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1 OMRI Daily Digest - 16 March 1995 (mind)  62 sor     (cikkei)
2 CET - 17 March 1995 (mind)  178 sor     (cikkei)

+ - OMRI Daily Digest - 16 March 1995 (mind) VÁLASZ  Feladó: (cikkei)

OMRI DAILY DIGEST
No. 54, Part II, 16 March 1995



SLOVAK FOREIGN MINISTER ON RELATIONS WITH HUNGARY. Juraj Schenk, on
returning from Budapest on 15 March, told reporters that six questions
have to be resolved before the Slovak-Hungarian basic treaty can be
signed, Pravda reported. Those issues, he said, related mainly to the
Danube River and Gabcikovo dam project, the drawing of the common
border, and the question of minorities, particularly the interpretation
of European standards. Emphasizing that territorial autonomy for
minorities is "unacceptable," Schenk stressed that "the Slovak side
wants to sign a pact of stability, not a pact of instability." Premiers
Vladimir Meciar and Gyula Horn, scheduled to meet in Komarno on 16
March, hope to sign the treaty before the Conference on the Pact of
Stability opens in Paris on 21 March. In related news, Hungarian
Christian Democratic Movement Chairman Bela Bugar told Sme on 15 March
that contrary to allegations made by Meciar on Slovak Television the
previous day, "the Hungarian proposal does not discuss territorial
autonomy." Bugar added that his party does not support territorial
autonomy but rather educational and cultural autonomy. -- Sharon Fisher,
OMRI, Inc.


ROMANIA'S MAGYARS MARK HUNGARIAN NATIONAL DAY. Ceremonies marking the
147th anniversary of Hungary's 1848 revolution took place on 15 March in
many towns in Transylvania and the Banat with large ethnic Hungarian
populations, Radio Bucharest reported. More than 10,000 people
participated in a rally in Sfantu Gheorghe, while some 5,000 people
gathered in Targu Secuiesc. Bela Marko, leader of the Hungarian
Democratic Federation of Romania, and Erno Rudas, the Hungarian
ambassador to Bucharest, attended the meetings in Targu Secuiesc and
Targu Mures. In Cluj, some 300 people, ignoring a ban by the town's
extreme nationalist mayor Gheorghe Funar, laid wreaths at monuments
honoring 1848 revolutionaries. No incidents were reported, but Radio
Bucharest quoted Funar as protesting the presence of diplomats from the
Hungarian, U.S., and Swedish embassies in Bucharest at the Cluj
ceremonies. Funar noted that those embassies did not send
representatives to celebrations of Romania's national holiday on 1
December. -- Dan Ionescu, OMRI, Inc.

[As of 1200 CET]

Compiled by Jan Cleave


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A tovabbterjesztest a New York-i szekhelyu Magyar Emberi Jogok
Alapitvany tamogatja.

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Reposting is supported by Hungarian Human Rights Foundation News
and Information Service.
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+ - CET - 17 March 1995 (mind) VÁLASZ  Feladó: (cikkei)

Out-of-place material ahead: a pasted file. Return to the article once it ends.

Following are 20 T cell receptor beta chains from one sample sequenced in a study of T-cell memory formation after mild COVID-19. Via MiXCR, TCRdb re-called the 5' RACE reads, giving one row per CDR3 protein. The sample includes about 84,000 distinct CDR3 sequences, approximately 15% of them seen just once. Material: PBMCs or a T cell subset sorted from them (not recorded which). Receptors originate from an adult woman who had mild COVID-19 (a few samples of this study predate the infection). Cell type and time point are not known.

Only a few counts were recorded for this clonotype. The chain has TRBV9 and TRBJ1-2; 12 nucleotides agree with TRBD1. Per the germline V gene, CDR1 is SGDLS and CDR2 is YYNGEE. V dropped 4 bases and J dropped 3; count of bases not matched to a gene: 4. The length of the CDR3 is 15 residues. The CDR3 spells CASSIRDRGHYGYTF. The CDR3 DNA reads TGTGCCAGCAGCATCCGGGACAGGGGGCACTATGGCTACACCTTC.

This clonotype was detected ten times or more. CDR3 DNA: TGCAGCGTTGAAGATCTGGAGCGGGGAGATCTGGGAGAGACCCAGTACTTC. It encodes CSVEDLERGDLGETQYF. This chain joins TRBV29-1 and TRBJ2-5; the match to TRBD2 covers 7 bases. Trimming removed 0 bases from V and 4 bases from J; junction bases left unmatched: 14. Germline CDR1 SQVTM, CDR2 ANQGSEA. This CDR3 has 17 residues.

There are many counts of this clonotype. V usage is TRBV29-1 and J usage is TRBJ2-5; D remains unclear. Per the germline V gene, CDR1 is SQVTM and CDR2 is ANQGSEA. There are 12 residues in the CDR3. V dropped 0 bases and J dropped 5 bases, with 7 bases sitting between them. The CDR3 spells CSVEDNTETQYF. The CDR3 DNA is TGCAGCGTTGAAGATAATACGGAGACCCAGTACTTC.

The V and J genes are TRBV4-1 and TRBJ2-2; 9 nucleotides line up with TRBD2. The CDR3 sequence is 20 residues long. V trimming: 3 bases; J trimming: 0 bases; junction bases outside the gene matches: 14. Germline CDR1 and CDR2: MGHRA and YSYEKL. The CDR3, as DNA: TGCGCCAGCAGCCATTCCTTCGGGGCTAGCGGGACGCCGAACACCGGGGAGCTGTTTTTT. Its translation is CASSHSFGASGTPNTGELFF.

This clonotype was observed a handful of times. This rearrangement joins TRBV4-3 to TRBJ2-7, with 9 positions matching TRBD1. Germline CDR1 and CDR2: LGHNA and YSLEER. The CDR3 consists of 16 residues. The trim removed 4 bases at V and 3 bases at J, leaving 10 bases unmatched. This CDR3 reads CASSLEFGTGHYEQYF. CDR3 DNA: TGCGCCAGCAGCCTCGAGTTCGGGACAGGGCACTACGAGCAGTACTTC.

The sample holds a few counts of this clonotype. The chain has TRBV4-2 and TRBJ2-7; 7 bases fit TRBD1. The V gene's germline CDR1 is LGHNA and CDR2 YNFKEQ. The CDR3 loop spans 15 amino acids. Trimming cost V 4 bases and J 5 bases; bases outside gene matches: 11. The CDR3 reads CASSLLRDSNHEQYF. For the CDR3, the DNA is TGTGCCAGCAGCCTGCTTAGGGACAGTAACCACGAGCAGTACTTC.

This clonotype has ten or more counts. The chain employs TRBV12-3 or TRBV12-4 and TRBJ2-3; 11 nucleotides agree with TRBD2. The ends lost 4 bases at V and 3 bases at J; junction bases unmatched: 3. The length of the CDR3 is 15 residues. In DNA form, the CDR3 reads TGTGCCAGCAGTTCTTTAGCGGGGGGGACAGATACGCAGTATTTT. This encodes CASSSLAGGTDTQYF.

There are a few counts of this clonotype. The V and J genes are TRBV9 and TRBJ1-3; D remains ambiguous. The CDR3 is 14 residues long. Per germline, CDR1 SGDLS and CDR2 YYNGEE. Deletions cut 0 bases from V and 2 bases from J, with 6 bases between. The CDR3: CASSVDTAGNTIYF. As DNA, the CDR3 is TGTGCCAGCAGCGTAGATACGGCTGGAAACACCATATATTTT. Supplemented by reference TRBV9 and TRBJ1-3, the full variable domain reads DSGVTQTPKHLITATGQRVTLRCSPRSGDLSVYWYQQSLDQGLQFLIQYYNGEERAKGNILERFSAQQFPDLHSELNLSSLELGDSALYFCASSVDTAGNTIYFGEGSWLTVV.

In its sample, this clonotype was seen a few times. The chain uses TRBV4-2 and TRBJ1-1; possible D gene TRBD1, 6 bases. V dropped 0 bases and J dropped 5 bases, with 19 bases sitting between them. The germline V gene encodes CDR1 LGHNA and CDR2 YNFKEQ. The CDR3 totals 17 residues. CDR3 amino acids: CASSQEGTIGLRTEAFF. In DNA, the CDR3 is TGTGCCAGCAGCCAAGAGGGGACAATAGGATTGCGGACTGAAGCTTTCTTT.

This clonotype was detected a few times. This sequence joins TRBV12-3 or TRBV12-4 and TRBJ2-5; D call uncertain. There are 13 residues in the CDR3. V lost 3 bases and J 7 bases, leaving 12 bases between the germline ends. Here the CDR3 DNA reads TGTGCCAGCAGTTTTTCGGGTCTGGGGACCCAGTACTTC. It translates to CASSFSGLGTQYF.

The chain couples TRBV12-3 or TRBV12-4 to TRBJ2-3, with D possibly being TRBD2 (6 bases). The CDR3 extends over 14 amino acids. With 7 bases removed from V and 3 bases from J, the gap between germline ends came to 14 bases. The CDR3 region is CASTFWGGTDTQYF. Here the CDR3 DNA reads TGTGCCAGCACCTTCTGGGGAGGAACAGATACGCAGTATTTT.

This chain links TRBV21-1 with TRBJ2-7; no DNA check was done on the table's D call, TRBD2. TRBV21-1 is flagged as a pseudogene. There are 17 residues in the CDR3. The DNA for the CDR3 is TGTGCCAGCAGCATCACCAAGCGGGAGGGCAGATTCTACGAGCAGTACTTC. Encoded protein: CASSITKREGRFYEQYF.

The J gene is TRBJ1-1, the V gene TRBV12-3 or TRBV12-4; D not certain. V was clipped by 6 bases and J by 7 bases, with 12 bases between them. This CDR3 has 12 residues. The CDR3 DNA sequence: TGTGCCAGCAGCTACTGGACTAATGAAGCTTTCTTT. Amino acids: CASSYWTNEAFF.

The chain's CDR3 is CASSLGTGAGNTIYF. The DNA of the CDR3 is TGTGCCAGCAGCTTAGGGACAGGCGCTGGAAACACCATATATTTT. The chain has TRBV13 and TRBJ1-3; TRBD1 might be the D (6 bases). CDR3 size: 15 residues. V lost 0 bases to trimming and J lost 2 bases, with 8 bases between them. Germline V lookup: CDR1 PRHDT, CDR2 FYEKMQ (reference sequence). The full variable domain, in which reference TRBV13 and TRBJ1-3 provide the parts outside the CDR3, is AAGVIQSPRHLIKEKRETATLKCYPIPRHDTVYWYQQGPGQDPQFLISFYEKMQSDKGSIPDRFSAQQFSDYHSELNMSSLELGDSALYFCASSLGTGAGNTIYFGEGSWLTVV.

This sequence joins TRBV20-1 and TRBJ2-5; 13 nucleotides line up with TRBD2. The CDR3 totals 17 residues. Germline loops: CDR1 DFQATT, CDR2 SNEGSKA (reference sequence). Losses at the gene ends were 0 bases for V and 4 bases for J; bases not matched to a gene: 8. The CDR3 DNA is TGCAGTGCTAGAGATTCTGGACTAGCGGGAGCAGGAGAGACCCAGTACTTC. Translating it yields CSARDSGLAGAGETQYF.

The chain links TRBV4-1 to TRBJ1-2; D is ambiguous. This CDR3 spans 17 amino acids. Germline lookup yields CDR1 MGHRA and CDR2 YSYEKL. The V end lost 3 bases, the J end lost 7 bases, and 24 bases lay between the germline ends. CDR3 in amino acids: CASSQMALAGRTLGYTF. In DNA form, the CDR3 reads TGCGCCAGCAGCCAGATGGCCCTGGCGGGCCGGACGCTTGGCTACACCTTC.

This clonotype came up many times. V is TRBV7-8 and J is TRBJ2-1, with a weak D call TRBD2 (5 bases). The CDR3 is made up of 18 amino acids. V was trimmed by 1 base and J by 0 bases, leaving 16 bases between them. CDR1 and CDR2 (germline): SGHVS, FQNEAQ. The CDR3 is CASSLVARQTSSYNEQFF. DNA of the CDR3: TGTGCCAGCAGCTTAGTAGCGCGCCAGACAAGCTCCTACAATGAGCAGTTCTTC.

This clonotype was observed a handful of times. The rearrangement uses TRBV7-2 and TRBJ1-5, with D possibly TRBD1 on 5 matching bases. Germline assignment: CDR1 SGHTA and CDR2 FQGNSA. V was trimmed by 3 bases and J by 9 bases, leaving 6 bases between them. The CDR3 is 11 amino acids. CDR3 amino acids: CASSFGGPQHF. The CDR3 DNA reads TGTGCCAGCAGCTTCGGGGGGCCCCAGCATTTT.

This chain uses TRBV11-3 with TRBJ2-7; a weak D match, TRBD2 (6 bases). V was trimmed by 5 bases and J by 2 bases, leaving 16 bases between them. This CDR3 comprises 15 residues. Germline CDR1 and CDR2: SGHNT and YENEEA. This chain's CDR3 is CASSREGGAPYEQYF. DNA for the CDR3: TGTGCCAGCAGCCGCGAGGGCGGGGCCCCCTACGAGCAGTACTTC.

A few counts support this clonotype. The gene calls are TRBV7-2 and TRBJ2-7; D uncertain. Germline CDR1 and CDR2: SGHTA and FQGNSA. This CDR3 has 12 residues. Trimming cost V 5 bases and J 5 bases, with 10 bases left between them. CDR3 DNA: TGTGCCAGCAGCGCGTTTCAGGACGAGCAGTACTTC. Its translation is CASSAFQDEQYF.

Friday, 17 March 1995
Volume 2, Issue 55


REGIONAL NEWS
-------------

**HUNGARY, ROMANIA AGREE THAT MORE TIME IS NEEDED**
  Hungary and Romania say they won't meet the European Union's
  March 21 deadline for a basic treaty which would recognize
  existing borders while guaranteeing the rights of the
  Hungarian minority in Transylvannia.  After a meeting
  yesterday in Budapest, Hungarian Foreign Minister Laszlo
  Kovacs and his Romanian counterpart Teodor Melescanu admitted
  they couldn't even agree on what European minority standards
  apply to the basic treaty.  Issues holding up the agreement
  include questions about the right to use one's language when
  dealing with the government, and the right of minority groups
  to form political parties.  But Melescanu says the meeting
  wasn't a waste of time.

  "We agreed with Minister Kovacs that we don't consider this a
  failure.  We've made a lot of progress and this is a very real
  success in our relationship.  The fact that we didn't arrive
  at an agreement on a specific date could be interpreted as a
  failure, but we both agreed we are not willing to negotiate
  under pressure."

  The two sides originally wanted to complete the treaty in time
  for it to be signed at the March 21 European Union Stability
  Conference in Paris.  Kovacs and Melescanu say they'll meet
  again soon to talk about the treaty at one of three border
  crossings they agreed upon at yesterday's meeting.


**HUNGARY, SLOVAKIA SIGN HISTORIC TREATY**
  Slovak Prime Minister Vladimir Meciar and Hungarian Prime
  Minister Gyula Horn reached an agreement late yesterday on a
  basic treaty.  Their seven-hour meeting in Bratislava
  culminated in an announcement that a final agreement will be
  signed on Monday at the European Union Stability Pact
  Conference in Paris.  The two prime ministers had been
  pressing to complete the full agreement by next week.  A
  smiling Prime Minister Horn told journalists late last night
  that every article in the basic treaty meets European and
  international requirements.  An equally relieved Prime
  Minister Meciar stressed that the conclusion of the treaty
  wouldn't end cooperation between the two nations.  The text of
  the agreement must still be approved by both the Hungarian and
  Slovak governments today, though neither side expects this to
  be a problem.  After the last round of negotiations between
  Slovak Foreign Minister Juraj Schenck and his Hungarian
  counterpart Laszlo Kovacs in Budapest on Tuesday, six points
  remained unresolved.  Five sticking points were ironed out